CSci 1133 Lab Exercise 7 Fun With Strings

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In this lab we explore operations and methods using string objects. Strings are non-scalar, immutable
sequence objects consisting of an ordered collection of individual characters. Strings are primarily employed
to represent text (words, sentences, names, paragraphs, etc.) but are often useful as data structures for other
problems as well (genetic sequences, card games, state spaces, etc.). The primitive string operations and
methods in Python provide a rich set of powerful constructs for manipulating these data in creative ways. The
Python3 documentation is a great resource for learning about all the available (built-in) string methods:
https://docs.python.org/3/library/stdtypes.html#text-sequence-type-str
Word Games
A palindrome is a word or phrase in which the letters “read” the same way forward and backward. For
example, “deed”, “kayak” and “Madam, I’m Adam” are all palindromes. An interesting computational
problem is to decide if any given string is a palindrome: you provide a string containing a possible
palindrome to the process, and it returns “yes” or “no”. Although this is fairly straightforward for humans to
accomplish, doing so on a computer requires some skill in manipulating strings. Start Python in commandline mode and begin by entering a possible palindrome:
>>> p = “A man, a plan, a canal… Panama!”
When testing palindromic phrases, we need to first eliminate punctuation and spaces. One of the string
methods we discussed is quite useful in this regard: .replace(oldstring,newstring). Let’s use it to remove
all the commas in the string. First, create a copy of the string:
>>> s = p
Now let’s replace all the instances of the substring “,” (comma) with “” which is a way of representing a
NULL string containing no characters at all:
>>> s.replace(“,”,””)
That’s a good start. The commas are gone. But are they really?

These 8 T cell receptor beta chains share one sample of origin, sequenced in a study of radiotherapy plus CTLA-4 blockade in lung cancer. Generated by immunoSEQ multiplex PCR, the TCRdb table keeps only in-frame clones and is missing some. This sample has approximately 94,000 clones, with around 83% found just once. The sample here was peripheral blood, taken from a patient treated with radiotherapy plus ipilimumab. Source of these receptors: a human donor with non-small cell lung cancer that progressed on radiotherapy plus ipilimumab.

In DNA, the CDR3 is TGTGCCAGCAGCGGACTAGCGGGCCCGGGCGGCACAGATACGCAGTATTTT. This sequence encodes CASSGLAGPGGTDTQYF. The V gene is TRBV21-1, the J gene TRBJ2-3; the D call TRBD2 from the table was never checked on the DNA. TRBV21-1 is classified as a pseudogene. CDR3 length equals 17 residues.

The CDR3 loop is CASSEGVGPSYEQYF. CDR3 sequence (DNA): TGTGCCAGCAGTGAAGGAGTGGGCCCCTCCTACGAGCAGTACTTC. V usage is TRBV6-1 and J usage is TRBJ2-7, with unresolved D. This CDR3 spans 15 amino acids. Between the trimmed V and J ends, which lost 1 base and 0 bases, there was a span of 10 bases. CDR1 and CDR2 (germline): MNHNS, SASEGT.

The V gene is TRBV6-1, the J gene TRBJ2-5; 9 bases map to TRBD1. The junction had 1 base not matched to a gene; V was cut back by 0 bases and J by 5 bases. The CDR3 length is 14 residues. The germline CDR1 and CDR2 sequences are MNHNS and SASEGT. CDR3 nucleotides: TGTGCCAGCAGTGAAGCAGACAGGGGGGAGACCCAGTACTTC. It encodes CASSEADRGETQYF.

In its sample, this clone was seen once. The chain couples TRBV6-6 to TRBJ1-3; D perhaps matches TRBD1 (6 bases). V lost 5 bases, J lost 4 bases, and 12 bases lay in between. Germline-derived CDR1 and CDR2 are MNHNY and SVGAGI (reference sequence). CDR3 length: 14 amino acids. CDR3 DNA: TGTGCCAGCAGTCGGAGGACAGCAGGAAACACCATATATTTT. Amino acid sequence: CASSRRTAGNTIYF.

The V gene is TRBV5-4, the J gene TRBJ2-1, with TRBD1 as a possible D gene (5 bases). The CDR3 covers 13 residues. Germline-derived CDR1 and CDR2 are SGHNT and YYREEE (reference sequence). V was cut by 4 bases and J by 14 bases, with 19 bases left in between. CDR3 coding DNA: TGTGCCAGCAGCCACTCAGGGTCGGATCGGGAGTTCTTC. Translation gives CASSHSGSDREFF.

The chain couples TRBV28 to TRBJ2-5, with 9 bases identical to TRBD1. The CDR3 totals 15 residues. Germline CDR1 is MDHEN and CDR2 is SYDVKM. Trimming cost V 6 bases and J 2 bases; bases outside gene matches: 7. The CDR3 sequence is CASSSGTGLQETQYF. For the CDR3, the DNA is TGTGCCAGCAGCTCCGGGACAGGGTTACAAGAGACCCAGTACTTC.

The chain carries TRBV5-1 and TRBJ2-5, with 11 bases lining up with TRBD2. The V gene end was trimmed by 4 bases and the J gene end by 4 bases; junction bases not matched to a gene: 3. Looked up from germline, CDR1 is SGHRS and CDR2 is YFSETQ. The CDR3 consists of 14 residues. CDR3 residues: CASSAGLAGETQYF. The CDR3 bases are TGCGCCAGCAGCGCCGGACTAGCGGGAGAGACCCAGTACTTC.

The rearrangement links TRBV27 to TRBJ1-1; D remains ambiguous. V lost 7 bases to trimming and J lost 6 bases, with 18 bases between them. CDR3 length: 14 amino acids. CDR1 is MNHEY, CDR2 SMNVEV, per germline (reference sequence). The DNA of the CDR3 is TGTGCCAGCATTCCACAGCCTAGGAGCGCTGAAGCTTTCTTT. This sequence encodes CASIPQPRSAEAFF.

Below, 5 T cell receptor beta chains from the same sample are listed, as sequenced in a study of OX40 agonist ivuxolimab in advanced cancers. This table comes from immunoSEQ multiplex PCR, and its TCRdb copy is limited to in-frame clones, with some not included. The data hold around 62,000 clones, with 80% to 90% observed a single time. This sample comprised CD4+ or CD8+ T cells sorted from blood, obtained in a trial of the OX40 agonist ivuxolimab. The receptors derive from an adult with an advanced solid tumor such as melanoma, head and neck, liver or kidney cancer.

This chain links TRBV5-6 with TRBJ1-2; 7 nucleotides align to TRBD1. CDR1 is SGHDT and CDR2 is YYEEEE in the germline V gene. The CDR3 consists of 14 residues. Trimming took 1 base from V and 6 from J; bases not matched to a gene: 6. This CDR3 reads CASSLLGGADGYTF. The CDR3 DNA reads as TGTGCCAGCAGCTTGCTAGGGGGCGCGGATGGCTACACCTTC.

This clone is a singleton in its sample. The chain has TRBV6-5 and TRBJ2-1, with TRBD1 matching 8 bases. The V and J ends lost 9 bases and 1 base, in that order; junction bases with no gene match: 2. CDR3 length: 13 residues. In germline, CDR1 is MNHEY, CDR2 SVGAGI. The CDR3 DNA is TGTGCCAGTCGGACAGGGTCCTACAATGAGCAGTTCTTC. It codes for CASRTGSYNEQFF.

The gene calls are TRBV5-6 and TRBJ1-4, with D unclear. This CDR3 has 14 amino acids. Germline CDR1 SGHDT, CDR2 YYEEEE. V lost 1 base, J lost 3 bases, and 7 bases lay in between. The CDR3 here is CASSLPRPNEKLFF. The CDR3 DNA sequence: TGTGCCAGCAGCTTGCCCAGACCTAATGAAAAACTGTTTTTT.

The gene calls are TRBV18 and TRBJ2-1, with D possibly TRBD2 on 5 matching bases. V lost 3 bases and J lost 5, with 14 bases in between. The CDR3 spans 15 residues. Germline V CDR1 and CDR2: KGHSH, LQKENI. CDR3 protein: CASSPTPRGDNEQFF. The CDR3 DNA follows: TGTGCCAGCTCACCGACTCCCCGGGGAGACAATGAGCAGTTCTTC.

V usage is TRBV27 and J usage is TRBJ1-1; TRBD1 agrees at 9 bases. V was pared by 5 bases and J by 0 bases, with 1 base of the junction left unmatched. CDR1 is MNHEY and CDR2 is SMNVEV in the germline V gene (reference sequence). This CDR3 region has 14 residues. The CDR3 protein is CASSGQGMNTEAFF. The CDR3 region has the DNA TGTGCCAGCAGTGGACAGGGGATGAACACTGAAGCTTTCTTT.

>>> s
The string method does not alter the string object because it’s immutable. .replace returns a new string
object. To effect the change, we need to bind the returned object with a variable name. Since we are
ultimately trying to simplify the entire string we can just bind it with the same name:
>>> s = s.replace(“,”,””)
>>> s
OK, let’s get rid of the periods in the same fashion:
>>> s=s.replace(“.”,””)
>>> s
…and the exclamation point:
>>> s = s.replace(“!”,””)
>>> s
This is starting to look pretty good. We’ve managed to get rid of all the punctuation. But in order to
determine if this is a palindrome, we have to compare the 1st letter to the last letter, the 2nd letter to the
penultimate letter and so on. In order for this to work, the spaces will also have to go:
>>> s = s.replace(” “,””)
>>> s
It all seems to work, but this is starting to become very tedious! We also have another problem: we’ve
selected specific punctuation based only on what was in our string. In order to make this a more general
procedure, we should anticipate and remove all possible punctuation characters. Here’s a less tedious way to
do everything we’ve accomplished so far using a single statement. First, restore the palindrome string to its
original condition:
>>> s = p
>>> s
Now let’s replace the punctuation and spaces all at once:
>>> for ch in “,.! “:
s = s.replace(ch,””)
>>> s
Voila! You simply define a string with all the punctuation you want to remove and iterate through the
punctuation string, removing all occurrences of each. You might want to define the punctuation string as a
variable to make it easier to change things later on.
We’re getting pretty close. All we need to do is construct some sort of loop that will do the necessary
comparisons and determine if the string reads the same way forward as it does backward. But the
comparisons will be case sensitive, and the first character (‘A’) is currently not the same as the last one (‘a’).
This is easy to fix:
>>> s = s.lower()
>>> s
… and we now have a string that is suitable for automatic comparison. Note that we could have used
s.upper() just as well.
Another recurring “pattern” that often occurs when processing text is the isolation of words in a sentence or
paragraph. In this case, spaces serve as delimiters. “Words” are those elements that occur between “white
space”. In order to obtain only the words, we need to remove the extra white space and extraneous
punctuation. However, we cannot simply remove all the spaces because we need them to determine where
words start and end! Let’s try to isolate and count all the words in a sentence: